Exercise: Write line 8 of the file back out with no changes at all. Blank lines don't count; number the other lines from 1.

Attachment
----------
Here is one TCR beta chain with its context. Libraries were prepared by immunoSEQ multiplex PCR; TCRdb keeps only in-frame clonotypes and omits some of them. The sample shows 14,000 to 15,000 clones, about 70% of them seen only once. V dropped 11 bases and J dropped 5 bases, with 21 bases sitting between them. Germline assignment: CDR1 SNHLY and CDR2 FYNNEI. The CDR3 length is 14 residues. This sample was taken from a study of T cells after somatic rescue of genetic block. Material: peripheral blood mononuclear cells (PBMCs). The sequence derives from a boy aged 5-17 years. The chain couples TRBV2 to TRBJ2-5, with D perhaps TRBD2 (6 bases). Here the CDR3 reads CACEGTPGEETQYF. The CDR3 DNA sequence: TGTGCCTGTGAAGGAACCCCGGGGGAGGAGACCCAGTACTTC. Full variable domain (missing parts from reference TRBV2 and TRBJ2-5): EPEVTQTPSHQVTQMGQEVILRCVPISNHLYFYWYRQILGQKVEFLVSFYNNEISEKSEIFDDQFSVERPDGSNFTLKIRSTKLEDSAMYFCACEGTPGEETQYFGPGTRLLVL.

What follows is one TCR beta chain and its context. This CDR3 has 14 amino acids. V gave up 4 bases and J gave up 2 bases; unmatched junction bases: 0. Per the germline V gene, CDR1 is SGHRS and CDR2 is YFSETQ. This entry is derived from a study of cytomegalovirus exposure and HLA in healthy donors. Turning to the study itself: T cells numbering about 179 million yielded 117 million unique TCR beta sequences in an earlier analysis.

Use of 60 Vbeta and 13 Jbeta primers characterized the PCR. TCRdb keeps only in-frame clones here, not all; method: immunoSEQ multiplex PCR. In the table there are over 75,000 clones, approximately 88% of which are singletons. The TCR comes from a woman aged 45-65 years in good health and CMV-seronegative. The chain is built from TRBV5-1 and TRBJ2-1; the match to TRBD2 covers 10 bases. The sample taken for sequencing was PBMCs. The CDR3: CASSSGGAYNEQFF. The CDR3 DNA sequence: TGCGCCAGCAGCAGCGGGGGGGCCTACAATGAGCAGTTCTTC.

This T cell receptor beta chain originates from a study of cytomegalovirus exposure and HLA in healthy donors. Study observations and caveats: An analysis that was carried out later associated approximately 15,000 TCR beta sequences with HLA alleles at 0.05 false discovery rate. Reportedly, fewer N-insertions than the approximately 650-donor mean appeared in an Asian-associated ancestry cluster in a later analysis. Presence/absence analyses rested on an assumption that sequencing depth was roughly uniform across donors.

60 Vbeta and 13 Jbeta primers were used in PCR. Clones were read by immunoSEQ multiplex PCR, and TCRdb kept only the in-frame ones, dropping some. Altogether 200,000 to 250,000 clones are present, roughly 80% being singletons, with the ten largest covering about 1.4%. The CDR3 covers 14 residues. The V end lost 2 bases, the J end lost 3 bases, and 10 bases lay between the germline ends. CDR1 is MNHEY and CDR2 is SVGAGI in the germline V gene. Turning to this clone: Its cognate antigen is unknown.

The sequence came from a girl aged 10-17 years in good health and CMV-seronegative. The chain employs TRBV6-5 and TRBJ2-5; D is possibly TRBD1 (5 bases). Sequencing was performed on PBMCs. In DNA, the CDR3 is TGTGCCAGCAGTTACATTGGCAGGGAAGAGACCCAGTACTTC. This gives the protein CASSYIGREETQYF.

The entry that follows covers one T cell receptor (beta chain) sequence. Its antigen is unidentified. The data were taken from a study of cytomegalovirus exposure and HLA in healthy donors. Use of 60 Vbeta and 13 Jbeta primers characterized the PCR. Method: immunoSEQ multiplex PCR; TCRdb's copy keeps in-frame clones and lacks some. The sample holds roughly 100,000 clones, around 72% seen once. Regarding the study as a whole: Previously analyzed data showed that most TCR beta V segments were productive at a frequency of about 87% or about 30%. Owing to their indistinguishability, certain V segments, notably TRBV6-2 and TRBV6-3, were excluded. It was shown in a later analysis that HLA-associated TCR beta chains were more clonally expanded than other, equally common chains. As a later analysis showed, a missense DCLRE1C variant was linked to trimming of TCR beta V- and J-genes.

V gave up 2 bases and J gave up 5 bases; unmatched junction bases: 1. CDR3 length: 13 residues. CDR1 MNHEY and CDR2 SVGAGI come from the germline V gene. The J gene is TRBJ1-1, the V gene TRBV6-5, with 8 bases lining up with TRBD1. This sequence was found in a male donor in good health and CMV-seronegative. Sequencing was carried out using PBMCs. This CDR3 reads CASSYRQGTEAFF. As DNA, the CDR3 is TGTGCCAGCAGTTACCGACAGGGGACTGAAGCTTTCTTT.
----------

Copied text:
V gave up 2 bases and J gave up 5 bases; unmatched junction bases: 1. CDR3 length: 13 residues. CDR1 MNHEY and CDR2 SVGAGI come from the germline V gene. The J gene is TRBJ1-1, the V gene TRBV6-5, with 8 bases lining up with TRBD1. This sequence was found in a male donor in good health and CMV-seronegative. Sequencing was carried out using PBMCs. This CDR3 reads CASSYRQGTEAFF. As DNA, the CDR3 is TGTGCCAGCAGTTACCGACAGGGGACTGAAGCTTTCTTT.